The subject must be taught with a director, designer and acting practitioner in the learning environment.

Module Assessment Strategies

Practice based assessment - two in class assessments - concept realisation - 25% and 25%

Log book - tracking the learning process - 30%

Continuous Assessment - present in class/ research shown in class contribution/scene realisation - 20%

Repeat Assessments

Repeat attend

Indicative Syllabus

Theoretical informed practice: Learners will explore the dominant forces in theatre history, theories of directing, and directors who might be termed postmodern, in an effort to demonstrate a more hybrid and multi-modal textual practice, to a more postmodern stage. Learners will aim to rediscover texts and concepts in new ways. 

Learners will explore the relevant movements and practitioners in twentieth century philosophy, theatrical practices and theatre companies in order to examine: collaboration; roles of creative disciplines; traditional/contemporary approaches; vocabulary; exploration; realisation.

Philosophers, practitioners and theatre companies might include Michel Foucault, Jean Baudrillard, Frederic Jameson, Heiner Muller, Richard Foreman Robert Wilson, Katie Mitchell,  Forced Entertainment, Punch Drunk, Anu, and Complicite.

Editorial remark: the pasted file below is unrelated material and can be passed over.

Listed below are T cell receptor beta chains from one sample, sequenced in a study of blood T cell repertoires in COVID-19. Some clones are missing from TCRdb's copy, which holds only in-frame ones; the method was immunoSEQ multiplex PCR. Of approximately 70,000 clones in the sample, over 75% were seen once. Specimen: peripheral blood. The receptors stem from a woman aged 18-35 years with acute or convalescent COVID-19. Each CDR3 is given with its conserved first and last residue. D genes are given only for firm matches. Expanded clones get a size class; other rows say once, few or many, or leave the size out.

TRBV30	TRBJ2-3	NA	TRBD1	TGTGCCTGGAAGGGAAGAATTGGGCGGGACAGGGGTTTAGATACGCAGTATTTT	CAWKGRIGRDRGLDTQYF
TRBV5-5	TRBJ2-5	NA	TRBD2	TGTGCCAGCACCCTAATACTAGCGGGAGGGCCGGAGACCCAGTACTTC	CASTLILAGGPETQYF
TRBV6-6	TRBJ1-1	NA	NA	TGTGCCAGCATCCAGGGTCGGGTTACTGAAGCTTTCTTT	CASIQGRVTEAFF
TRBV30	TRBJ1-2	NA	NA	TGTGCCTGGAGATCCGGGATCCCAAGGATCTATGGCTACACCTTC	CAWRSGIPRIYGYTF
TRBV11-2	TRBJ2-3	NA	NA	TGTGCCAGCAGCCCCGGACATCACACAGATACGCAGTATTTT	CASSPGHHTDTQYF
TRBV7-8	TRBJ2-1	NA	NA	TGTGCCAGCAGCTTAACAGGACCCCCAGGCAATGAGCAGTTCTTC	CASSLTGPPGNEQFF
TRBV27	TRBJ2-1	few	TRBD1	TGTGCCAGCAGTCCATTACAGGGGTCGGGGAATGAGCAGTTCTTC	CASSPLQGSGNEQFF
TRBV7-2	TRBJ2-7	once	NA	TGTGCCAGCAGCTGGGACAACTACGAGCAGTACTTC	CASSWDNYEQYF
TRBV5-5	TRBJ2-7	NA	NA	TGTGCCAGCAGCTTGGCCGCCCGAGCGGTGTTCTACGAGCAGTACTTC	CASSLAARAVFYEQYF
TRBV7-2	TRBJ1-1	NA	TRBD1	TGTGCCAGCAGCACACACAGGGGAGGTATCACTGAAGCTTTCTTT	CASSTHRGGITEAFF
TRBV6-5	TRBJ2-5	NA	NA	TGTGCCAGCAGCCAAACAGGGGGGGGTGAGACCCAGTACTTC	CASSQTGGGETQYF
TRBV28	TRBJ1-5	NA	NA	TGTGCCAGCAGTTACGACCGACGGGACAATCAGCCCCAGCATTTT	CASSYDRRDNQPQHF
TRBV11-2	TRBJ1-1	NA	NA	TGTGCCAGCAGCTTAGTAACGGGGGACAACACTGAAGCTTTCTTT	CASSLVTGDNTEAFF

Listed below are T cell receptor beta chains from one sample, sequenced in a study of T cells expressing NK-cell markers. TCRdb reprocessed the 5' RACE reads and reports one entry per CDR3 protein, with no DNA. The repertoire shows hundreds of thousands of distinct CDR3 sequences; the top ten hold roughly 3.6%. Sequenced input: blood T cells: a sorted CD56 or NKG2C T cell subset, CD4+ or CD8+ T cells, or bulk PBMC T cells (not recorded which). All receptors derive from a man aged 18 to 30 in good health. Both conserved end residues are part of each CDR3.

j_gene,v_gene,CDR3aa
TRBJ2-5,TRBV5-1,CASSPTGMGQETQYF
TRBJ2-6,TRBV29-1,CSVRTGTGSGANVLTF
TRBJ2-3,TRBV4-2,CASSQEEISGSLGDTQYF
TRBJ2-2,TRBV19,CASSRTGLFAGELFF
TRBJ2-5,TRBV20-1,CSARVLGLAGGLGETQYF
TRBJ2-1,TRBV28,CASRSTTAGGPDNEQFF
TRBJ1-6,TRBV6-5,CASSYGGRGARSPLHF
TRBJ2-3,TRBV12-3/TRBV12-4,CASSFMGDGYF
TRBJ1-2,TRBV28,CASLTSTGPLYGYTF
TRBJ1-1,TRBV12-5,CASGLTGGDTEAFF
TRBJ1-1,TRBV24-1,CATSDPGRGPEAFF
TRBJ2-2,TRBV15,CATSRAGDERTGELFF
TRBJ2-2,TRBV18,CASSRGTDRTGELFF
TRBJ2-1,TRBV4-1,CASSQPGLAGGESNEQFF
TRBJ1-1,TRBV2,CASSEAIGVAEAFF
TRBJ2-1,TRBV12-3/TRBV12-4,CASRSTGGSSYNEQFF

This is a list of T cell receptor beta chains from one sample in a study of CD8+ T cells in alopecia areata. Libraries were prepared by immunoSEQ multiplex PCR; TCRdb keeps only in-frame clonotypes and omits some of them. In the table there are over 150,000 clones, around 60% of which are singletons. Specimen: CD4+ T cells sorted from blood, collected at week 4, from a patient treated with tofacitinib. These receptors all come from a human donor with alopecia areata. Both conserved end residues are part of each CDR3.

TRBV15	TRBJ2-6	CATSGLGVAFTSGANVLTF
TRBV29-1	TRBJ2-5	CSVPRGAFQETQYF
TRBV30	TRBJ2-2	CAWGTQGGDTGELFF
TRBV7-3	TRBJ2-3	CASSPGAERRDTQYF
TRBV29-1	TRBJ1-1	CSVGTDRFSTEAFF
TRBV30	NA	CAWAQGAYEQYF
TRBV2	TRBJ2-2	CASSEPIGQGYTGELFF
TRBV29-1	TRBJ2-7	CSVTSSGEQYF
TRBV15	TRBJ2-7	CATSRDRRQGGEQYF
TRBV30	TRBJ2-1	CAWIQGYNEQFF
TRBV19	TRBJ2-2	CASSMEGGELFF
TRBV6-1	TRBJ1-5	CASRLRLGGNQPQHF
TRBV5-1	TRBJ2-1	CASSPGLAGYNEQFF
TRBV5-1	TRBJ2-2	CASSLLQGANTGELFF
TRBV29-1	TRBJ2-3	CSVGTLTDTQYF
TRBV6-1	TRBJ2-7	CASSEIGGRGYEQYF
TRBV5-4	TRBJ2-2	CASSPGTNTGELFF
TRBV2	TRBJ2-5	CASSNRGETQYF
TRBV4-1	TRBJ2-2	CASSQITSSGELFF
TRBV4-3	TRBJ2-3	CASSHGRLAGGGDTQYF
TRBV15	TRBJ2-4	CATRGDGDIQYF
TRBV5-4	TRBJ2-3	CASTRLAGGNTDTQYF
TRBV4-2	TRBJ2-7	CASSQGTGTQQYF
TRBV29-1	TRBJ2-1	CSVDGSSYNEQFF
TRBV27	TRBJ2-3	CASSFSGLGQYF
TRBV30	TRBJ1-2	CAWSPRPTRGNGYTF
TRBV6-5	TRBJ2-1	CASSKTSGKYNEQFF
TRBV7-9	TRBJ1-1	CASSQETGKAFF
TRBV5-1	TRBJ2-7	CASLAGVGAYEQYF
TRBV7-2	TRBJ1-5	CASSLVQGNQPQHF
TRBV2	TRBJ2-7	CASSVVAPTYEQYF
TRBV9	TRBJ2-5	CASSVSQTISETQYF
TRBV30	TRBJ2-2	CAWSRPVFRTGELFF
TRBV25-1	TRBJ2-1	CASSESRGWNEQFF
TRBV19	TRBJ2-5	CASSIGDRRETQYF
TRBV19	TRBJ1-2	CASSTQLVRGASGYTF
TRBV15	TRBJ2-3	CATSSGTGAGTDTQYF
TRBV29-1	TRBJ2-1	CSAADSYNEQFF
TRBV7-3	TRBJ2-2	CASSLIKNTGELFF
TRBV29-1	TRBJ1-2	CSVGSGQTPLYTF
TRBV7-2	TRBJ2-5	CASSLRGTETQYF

The spacial and visual principles involved in the realisation of a text or concept, the role of the audience, the use of multi-media, the relationship between the performer and character will be explored. 

Additionally, learners will examine questions about what it is that has shaped performance practices today? How has interdisciplinary: theatre/art; theatre /music; theatre/film, theatre/writing etc. lighting; digital media changed how we think about performance. 


Coursework & Assessment Breakdown

Coursework & Continuous Assessment
End of Semester / Year Formal Exam

Coursework Assessment

Title Type Form Percent Week Learning Outcomes Assessed
1 Practice-based assessment x 2 (25% and 25%) Practical Assessment 50 % OnGoing 1,3,5
2 CA - Log Book Coursework Assessment Assessment 30 % End of Semester 2,3
3 Continuous Assessment Coursework Assessment Assessment 20 % OnGoing 1,3,4,5

Required & Recommended Book List

Required Reading
1994 Directing Postmodern Theater University of Michigan Press
ISBN 0472065572 ISBN-13 9780472065578

An introduction to theatrical directing using the concepts and terminology of semiotic theory

Required Reading
2009 The Director's Craft
ISBN 0415404398 ISBN-13 9780415404396